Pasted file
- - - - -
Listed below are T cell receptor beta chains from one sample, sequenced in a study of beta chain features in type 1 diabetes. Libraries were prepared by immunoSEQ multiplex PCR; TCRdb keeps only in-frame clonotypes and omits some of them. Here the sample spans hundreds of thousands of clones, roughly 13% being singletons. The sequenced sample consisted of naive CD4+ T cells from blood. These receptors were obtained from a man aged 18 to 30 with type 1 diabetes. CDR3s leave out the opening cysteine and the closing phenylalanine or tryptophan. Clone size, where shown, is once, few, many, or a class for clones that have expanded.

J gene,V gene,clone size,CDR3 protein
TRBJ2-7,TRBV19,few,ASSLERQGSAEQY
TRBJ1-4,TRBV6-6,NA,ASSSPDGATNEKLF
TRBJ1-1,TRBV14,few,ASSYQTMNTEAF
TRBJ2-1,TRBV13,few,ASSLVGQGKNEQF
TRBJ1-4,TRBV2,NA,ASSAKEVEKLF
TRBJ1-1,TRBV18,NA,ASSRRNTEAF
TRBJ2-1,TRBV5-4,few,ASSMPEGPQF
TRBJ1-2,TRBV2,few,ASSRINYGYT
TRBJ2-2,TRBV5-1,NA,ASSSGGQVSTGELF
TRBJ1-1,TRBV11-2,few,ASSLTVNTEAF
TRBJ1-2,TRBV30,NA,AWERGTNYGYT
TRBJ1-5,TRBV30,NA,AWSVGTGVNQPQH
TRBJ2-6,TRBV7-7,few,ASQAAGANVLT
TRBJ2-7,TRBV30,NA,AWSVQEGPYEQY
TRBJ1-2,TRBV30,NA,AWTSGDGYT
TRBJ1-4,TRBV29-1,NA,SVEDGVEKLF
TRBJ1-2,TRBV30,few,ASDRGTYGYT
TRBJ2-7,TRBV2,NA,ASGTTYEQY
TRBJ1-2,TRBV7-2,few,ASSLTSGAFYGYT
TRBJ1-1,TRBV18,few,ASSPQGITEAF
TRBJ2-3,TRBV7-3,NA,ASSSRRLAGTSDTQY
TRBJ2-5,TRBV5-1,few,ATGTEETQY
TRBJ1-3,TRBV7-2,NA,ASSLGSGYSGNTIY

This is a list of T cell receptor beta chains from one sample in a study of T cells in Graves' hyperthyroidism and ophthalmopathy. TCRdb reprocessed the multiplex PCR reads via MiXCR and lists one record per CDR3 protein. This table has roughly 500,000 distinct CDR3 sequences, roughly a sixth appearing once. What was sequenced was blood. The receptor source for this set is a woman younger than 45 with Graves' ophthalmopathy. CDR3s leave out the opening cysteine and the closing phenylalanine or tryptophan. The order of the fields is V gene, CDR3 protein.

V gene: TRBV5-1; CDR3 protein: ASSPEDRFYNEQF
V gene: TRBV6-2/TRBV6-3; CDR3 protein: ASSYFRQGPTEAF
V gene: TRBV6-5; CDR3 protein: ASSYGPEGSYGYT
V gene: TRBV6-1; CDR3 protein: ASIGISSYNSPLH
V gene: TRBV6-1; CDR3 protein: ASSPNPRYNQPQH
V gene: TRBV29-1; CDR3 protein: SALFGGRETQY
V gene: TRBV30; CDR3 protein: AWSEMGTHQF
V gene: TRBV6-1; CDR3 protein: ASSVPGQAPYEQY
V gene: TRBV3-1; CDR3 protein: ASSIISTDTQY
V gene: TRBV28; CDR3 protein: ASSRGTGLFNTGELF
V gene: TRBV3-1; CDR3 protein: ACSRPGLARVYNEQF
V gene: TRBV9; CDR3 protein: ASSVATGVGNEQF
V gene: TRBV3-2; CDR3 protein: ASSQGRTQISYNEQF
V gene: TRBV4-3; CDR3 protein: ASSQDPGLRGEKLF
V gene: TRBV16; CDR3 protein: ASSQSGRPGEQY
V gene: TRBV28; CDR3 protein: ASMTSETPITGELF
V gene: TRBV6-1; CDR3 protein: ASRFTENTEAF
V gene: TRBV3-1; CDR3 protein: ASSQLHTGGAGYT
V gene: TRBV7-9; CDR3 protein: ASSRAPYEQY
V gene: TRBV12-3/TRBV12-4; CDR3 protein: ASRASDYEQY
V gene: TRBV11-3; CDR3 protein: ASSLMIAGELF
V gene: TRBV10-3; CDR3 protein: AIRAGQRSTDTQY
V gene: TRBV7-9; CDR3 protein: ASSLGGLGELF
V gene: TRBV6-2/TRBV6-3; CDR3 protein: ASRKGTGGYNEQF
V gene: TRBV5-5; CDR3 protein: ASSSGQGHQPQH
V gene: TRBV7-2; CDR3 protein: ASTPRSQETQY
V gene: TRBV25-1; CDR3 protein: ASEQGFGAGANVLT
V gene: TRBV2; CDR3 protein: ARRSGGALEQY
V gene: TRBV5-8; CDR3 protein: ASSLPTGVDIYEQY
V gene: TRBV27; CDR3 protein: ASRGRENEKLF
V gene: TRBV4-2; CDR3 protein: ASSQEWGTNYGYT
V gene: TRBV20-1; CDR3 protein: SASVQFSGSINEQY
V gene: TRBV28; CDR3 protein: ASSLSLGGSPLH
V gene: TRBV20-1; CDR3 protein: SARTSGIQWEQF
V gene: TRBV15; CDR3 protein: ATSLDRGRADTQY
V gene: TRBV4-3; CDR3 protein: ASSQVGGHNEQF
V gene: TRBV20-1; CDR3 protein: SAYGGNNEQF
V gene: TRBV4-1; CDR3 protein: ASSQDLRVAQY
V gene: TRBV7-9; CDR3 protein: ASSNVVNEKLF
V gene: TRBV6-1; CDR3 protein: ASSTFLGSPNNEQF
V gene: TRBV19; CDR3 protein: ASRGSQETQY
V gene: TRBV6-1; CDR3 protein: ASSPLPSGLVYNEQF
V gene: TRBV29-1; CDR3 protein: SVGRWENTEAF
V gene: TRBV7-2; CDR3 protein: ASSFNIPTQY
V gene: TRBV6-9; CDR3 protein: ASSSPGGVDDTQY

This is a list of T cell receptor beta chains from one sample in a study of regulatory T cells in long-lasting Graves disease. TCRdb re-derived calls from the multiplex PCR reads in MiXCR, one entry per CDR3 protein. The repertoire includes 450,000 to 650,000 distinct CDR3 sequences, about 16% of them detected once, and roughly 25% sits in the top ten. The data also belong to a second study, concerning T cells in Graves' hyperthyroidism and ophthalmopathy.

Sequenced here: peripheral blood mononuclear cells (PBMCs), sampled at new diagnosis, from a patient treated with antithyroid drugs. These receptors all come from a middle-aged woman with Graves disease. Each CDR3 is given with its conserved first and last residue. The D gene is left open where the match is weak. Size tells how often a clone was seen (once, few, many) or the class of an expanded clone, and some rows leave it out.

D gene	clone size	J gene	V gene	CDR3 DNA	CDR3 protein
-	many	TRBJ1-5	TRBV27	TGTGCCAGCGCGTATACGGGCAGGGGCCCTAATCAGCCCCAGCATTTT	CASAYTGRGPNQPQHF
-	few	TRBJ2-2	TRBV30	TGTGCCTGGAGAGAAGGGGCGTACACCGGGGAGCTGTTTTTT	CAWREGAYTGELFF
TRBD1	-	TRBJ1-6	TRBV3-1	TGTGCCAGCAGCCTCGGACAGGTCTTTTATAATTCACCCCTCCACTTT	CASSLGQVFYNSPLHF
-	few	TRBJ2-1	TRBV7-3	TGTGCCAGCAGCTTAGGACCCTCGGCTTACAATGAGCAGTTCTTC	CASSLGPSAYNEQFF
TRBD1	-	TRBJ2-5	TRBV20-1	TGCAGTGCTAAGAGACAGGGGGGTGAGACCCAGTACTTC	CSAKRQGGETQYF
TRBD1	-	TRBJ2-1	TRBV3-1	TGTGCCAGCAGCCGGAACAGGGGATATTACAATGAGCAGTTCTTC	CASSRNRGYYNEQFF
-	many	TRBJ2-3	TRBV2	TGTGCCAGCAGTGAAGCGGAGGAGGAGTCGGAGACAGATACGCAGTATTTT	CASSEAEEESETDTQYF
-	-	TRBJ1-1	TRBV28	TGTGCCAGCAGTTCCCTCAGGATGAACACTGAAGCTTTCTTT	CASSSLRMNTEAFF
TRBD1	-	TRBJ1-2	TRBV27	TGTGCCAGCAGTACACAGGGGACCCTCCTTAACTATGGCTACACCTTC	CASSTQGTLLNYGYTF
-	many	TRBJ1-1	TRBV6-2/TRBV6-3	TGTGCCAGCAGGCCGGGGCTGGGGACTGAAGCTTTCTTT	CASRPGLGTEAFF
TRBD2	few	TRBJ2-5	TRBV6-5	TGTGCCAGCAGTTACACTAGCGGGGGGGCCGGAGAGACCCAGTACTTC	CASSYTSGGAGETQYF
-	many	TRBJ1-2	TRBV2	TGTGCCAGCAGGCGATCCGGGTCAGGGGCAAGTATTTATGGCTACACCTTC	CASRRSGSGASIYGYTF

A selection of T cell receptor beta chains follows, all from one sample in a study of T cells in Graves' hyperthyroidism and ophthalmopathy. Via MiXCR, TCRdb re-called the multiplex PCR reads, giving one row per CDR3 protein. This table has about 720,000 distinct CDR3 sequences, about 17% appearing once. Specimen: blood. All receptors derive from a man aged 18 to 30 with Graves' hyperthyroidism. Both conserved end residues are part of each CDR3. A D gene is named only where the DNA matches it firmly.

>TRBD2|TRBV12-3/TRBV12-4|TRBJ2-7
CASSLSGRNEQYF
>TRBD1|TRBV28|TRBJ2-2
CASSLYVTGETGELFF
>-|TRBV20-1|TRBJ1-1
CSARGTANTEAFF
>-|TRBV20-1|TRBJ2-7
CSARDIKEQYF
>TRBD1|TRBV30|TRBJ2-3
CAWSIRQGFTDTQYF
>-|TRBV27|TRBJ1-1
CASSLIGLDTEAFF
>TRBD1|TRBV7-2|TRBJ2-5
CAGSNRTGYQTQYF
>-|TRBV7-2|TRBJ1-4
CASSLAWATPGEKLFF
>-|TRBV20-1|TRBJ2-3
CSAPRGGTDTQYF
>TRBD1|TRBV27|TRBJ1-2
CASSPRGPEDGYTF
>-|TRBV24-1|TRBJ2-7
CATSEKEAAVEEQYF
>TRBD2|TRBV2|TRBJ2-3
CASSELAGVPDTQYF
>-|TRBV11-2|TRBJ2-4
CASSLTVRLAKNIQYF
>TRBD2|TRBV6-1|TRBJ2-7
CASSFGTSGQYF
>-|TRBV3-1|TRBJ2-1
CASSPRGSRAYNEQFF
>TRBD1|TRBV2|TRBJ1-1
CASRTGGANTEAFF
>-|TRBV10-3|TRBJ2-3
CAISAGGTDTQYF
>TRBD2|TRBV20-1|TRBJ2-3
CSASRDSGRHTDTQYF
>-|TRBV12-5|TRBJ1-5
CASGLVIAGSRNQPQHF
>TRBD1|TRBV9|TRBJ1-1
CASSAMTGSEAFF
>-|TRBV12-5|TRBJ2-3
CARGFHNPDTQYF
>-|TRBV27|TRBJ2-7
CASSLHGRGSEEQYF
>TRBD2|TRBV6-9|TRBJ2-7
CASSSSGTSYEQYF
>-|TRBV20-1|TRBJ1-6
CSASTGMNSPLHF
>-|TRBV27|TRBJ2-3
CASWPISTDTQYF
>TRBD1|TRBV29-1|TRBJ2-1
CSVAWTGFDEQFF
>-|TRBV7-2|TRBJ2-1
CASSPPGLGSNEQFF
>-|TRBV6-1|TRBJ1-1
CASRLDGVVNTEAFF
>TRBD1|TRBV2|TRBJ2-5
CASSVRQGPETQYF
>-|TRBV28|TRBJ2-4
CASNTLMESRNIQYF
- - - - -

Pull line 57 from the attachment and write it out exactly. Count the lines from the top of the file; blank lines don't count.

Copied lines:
V gene: TRBV4-2; CDR3 protein: ASSQEWGTNYGYT